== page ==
Some parts of the game, however, shine less bright. Key NPCs, for instance, have a ham-fisted habit of explaining whom one should avoid harming. Meanwhile, common human enemies display remarkable regularity in their proclamations of what they will do next and where. And it doesn’t take a franchise veteran to tell you that the Metro games have always shied from hand-holding. As a result, it’s bothersome to feel as though I’m suddenly considered too inept to figure out the AI’s movement patterns on my own. Something further compounded on, by the contrast of the previous games’ slightly more natural opponent behaviors.
Both game endings are deeply moving, and quite conclusive, serving to provide an exemplary sendoff to the trilogy. That’s as far as I’m willing to describe them, for fear of tempering their impact. They must be experienced first hand.
The Russian Fallout:
As for the general vibe of Exodus, and the franchise as a whole, I see this example spring up often, but I’m not too keen on calling Metro “The Russian Fallout”. To me this is akin to comparing War of the Worlds to Mars Attacks. They are antipodal examples of the same genre. Much like their cinematic and literary equivalents, Eastern European post-apocalyptic games are generally much more sombre than their trans-Pacific counterparts, and this game is no exception. In Exodus, the occasional moments of joy and happiness stand out so vividly, as they exist in stark contrast to the mood of the overarching story, which sees hopes raised and crushed on more than one occasion. As soon as the end objective appears in sight, the goal post quickly moves, further separating the Aurora from her final destination.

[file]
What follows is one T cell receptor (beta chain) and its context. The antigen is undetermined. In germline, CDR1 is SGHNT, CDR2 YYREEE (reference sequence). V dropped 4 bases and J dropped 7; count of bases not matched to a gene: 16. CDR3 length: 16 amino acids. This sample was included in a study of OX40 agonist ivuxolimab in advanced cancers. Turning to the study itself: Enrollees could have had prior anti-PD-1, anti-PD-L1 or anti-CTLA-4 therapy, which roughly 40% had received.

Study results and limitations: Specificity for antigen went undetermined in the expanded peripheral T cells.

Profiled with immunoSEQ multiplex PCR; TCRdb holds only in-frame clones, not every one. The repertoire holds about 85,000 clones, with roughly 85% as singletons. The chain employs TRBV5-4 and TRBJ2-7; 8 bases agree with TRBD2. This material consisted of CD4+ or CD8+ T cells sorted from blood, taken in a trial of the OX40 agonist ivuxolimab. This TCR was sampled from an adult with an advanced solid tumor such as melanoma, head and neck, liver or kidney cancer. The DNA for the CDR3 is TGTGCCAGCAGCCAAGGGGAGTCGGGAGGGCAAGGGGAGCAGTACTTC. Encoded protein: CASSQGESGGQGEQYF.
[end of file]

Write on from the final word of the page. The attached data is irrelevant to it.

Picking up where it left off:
Being primarily an RPG aficionado, I can best describe the combat thusly: It’s not 2016 Doom, but it’s not Fallout 3 either. It’s much closer to the former. A definite step in the right direction, given player complaints about the shooting impact, particularly in 2033. Weapons boast a heft, and attachments have their pros and cons. For example, increased firepower usually comes with a weight penalty, which results in decreased stability.
The arsenal at one’s disposal, is marginally larger than those in the previous games. For a 2019 title, however, I would love to see a broader selection. It’s strange that a single 21st century weapon survived the war, all others either being examples and derivations of older models, or complete DIY implementations. I want to see unique one-off weapons with specific advantages and shortcomings.
But weapons don’t get all the love in Exodus. A new addition to the customization toolkit, comes in the shape of suit mods, which can enhance the capabilities of Artyom’s Spartan armor. These are much more rare, and are easy to miss, particularly by people playing without UI.